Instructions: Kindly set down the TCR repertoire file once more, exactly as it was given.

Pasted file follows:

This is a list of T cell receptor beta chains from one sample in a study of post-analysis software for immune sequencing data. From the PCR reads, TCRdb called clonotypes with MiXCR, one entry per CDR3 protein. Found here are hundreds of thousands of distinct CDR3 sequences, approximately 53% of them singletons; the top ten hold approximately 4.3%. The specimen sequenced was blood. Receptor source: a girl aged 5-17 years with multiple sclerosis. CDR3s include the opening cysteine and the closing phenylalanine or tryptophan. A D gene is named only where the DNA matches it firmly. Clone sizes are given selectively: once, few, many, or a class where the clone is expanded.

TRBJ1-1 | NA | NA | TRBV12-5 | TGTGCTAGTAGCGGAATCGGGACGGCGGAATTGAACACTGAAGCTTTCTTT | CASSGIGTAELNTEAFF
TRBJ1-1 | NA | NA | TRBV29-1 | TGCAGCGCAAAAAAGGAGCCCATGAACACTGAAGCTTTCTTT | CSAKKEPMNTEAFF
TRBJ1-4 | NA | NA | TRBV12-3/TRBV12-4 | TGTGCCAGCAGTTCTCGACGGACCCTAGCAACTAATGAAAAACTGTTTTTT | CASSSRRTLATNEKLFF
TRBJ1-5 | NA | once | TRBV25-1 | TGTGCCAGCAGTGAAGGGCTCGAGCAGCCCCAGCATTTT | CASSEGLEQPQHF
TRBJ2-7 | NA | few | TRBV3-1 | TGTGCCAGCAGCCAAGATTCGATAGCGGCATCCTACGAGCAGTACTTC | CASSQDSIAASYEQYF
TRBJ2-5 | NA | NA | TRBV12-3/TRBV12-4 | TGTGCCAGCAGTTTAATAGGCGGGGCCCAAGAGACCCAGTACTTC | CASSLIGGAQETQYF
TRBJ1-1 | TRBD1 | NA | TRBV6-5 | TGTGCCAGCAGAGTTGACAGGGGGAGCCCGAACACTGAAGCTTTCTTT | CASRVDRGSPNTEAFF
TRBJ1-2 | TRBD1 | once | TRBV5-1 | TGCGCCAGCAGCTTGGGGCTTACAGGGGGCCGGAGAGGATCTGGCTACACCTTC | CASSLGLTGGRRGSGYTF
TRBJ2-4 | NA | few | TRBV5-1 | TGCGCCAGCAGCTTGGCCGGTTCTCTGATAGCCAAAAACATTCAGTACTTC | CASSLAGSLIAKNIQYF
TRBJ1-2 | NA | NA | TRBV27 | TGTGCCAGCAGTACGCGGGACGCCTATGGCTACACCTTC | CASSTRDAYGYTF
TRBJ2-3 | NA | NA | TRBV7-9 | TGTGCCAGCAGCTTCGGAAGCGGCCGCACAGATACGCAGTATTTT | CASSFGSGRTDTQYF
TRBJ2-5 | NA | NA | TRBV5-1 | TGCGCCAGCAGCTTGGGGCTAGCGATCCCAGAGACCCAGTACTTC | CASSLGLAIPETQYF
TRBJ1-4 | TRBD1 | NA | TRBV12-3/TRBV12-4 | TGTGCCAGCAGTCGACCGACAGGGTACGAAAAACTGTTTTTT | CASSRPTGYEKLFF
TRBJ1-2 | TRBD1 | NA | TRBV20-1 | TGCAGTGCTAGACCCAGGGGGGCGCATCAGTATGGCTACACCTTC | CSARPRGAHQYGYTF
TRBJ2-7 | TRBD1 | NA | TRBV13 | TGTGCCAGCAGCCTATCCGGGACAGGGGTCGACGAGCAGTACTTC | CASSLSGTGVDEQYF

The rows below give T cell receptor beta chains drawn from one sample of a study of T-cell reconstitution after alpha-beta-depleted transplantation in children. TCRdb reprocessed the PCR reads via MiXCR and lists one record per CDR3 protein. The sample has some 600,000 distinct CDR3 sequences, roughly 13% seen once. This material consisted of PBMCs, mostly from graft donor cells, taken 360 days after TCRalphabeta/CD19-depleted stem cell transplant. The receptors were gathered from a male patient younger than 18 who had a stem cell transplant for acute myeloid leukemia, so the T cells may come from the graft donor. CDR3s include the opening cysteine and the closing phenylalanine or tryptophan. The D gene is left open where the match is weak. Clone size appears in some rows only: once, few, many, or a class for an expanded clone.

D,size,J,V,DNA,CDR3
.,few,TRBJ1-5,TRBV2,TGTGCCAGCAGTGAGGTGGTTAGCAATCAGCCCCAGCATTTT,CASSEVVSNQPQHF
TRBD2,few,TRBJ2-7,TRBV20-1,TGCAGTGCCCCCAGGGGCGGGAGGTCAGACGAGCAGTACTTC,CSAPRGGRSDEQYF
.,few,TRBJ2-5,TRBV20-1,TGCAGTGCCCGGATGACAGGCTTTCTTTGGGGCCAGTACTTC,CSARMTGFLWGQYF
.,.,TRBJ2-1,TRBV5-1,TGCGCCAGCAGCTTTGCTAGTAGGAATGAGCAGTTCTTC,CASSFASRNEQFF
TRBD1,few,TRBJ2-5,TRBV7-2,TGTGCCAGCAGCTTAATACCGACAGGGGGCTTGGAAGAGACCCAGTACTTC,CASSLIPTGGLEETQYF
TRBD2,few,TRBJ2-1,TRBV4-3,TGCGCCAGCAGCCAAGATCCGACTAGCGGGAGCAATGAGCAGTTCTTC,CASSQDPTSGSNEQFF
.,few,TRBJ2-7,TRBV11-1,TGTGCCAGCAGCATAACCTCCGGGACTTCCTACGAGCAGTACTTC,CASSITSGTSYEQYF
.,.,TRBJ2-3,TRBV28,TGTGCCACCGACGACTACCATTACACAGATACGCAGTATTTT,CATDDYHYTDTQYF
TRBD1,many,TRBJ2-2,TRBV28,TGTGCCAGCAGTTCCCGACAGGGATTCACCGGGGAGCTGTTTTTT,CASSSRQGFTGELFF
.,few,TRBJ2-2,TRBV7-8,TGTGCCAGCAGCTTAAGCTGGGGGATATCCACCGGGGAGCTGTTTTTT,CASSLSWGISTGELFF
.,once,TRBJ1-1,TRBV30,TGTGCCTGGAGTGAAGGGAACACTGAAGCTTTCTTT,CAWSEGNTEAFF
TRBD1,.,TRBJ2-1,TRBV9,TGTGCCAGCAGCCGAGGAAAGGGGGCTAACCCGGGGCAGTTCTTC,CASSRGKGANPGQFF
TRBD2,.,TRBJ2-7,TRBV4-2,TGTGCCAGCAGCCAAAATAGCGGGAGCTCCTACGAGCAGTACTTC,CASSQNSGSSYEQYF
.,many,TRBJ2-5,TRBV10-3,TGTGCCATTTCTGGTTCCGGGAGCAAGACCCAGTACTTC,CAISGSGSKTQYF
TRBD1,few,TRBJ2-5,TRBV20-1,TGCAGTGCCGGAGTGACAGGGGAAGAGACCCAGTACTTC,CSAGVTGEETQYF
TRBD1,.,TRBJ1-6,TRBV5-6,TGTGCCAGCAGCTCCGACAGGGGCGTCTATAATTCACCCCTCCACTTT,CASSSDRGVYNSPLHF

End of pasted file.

This is a list of T cell receptor beta chains from one sample in a study of post-analysis software for immune sequencing data. From the PCR reads, TCRdb called clonotypes with MiXCR, one entry per CDR3 protein. Found here are hundreds of thousands of distinct CDR3 sequences, approximately 53% of them singletons; the top ten hold approximately 4.3%. The specimen sequenced was blood. Receptor source: a girl aged 5-17 years with multiple sclerosis. CDR3s include the opening cysteine and the closing phenylalanine or tryptophan. A D gene is named only where the DNA matches it firmly. Clone sizes are given selectively: once, few, many, or a class where the clone is expanded.

TRBJ1-1 | NA | NA | TRBV12-5 | TGTGCTAGTAGCGGAATCGGGACGGCGGAATTGAACACTGAAGCTTTCTTT | CASSGIGTAELNTEAFF
TRBJ1-1 | NA | NA | TRBV29-1 | TGCAGCGCAAAAAAGGAGCCCATGAACACTGAAGCTTTCTTT | CSAKKEPMNTEAFF
TRBJ1-4 | NA | NA | TRBV12-3/TRBV12-4 | TGTGCCAGCAGTTCTCGACGGACCCTAGCAACTAATGAAAAACTGTTTTTT | CASSSRRTLATNEKLFF
TRBJ1-5 | NA | once | TRBV25-1 | TGTGCCAGCAGTGAAGGGCTCGAGCAGCCCCAGCATTTT | CASSEGLEQPQHF
TRBJ2-7 | NA | few | TRBV3-1 | TGTGCCAGCAGCCAAGATTCGATAGCGGCATCCTACGAGCAGTACTTC | CASSQDSIAASYEQYF
TRBJ2-5 | NA | NA | TRBV12-3/TRBV12-4 | TGTGCCAGCAGTTTAATAGGCGGGGCCCAAGAGACCCAGTACTTC | CASSLIGGAQETQYF
TRBJ1-1 | TRBD1 | NA | TRBV6-5 | TGTGCCAGCAGAGTTGACAGGGGGAGCCCGAACACTGAAGCTTTCTTT | CASRVDRGSPNTEAFF
TRBJ1-2 | TRBD1 | once | TRBV5-1 | TGCGCCAGCAGCTTGGGGCTTACAGGGGGCCGGAGAGGATCTGGCTACACCTTC | CASSLGLTGGRRGSGYTF
TRBJ2-4 | NA | few | TRBV5-1 | TGCGCCAGCAGCTTGGCCGGTTCTCTGATAGCCAAAAACATTCAGTACTTC | CASSLAGSLIAKNIQYF
TRBJ1-2 | NA | NA | TRBV27 | TGTGCCAGCAGTACGCGGGACGCCTATGGCTACACCTTC | CASSTRDAYGYTF
TRBJ2-3 | NA | NA | TRBV7-9 | TGTGCCAGCAGCTTCGGAAGCGGCCGCACAGATACGCAGTATTTT | CASSFGSGRTDTQYF
TRBJ2-5 | NA | NA | TRBV5-1 | TGCGCCAGCAGCTTGGGGCTAGCGATCCCAGAGACCCAGTACTTC | CASSLGLAIPETQYF
TRBJ1-4 | TRBD1 | NA | TRBV12-3/TRBV12-4 | TGTGCCAGCAGTCGACCGACAGGGTACGAAAAACTGTTTTTT | CASSRPTGYEKLFF
TRBJ1-2 | TRBD1 | NA | TRBV20-1 | TGCAGTGCTAGACCCAGGGGGGCGCATCAGTATGGCTACACCTTC | CSARPRGAHQYGYTF
TRBJ2-7 | TRBD1 | NA | TRBV13 | TGTGCCAGCAGCCTATCCGGGACAGGGGTCGACGAGCAGTACTTC | CASSLSGTGVDEQYF

The rows below give T cell receptor beta chains drawn from one sample of a study of T-cell reconstitution after alpha-beta-depleted transplantation in children. TCRdb reprocessed the PCR reads via MiXCR and lists one record per CDR3 protein. The sample has some 600,000 distinct CDR3 sequences, roughly 13% seen once. This material consisted of PBMCs, mostly from graft donor cells, taken 360 days after TCRalphabeta/CD19-depleted stem cell transplant. The receptors were gathered from a male patient younger than 18 who had a stem cell transplant for acute myeloid leukemia, so the T cells may come from the graft donor. CDR3s include the opening cysteine and the closing phenylalanine or tryptophan. The D gene is left open where the match is weak. Clone size appears in some rows only: once, few, many, or a class for an expanded clone.

D,size,J,V,DNA,CDR3
.,few,TRBJ1-5,TRBV2,TGTGCCAGCAGTGAGGTGGTTAGCAATCAGCCCCAGCATTTT,CASSEVVSNQPQHF
TRBD2,few,TRBJ2-7,TRBV20-1,TGCAGTGCCCCCAGGGGCGGGAGGTCAGACGAGCAGTACTTC,CSAPRGGRSDEQYF
.,few,TRBJ2-5,TRBV20-1,TGCAGTGCCCGGATGACAGGCTTTCTTTGGGGCCAGTACTTC,CSARMTGFLWGQYF
.,.,TRBJ2-1,TRBV5-1,TGCGCCAGCAGCTTTGCTAGTAGGAATGAGCAGTTCTTC,CASSFASRNEQFF
TRBD1,few,TRBJ2-5,TRBV7-2,TGTGCCAGCAGCTTAATACCGACAGGGGGCTTGGAAGAGACCCAGTACTTC,CASSLIPTGGLEETQYF
TRBD2,few,TRBJ2-1,TRBV4-3,TGCGCCAGCAGCCAAGATCCGACTAGCGGGAGCAATGAGCAGTTCTTC,CASSQDPTSGSNEQFF
.,few,TRBJ2-7,TRBV11-1,TGTGCCAGCAGCATAACCTCCGGGACTTCCTACGAGCAGTACTTC,CASSITSGTSYEQYF
.,.,TRBJ2-3,TRBV28,TGTGCCACCGACGACTACCATTACACAGATACGCAGTATTTT,CATDDYHYTDTQYF
TRBD1,many,TRBJ2-2,TRBV28,TGTGCCAGCAGTTCCCGACAGGGATTCACCGGGGAGCTGTTTTTT,CASSSRQGFTGELFF
.,few,TRBJ2-2,TRBV7-8,TGTGCCAGCAGCTTAAGCTGGGGGATATCCACCGGGGAGCTGTTTTTT,CASSLSWGISTGELFF
.,once,TRBJ1-1,TRBV30,TGTGCCTGGAGTGAAGGGAACACTGAAGCTTTCTTT,CAWSEGNTEAFF
TRBD1,.,TRBJ2-1,TRBV9,TGTGCCAGCAGCCGAGGAAAGGGGGCTAACCCGGGGCAGTTCTTC,CASSRGKGANPGQFF
TRBD2,.,TRBJ2-7,TRBV4-2,TGTGCCAGCAGCCAAAATAGCGGGAGCTCCTACGAGCAGTACTTC,CASSQNSGSSYEQYF
.,many,TRBJ2-5,TRBV10-3,TGTGCCATTTCTGGTTCCGGGAGCAAGACCCAGTACTTC,CAISGSGSKTQYF
TRBD1,few,TRBJ2-5,TRBV20-1,TGCAGTGCCGGAGTGACAGGGGAAGAGACCCAGTACTTC,CSAGVTGEETQYF
TRBD1,.,TRBJ1-6,TRBV5-6,TGTGCCAGCAGCTCCGACAGGGGCGTCTATAATTCACCCCTCCACTTT,CASSSDRGVYNSPLHF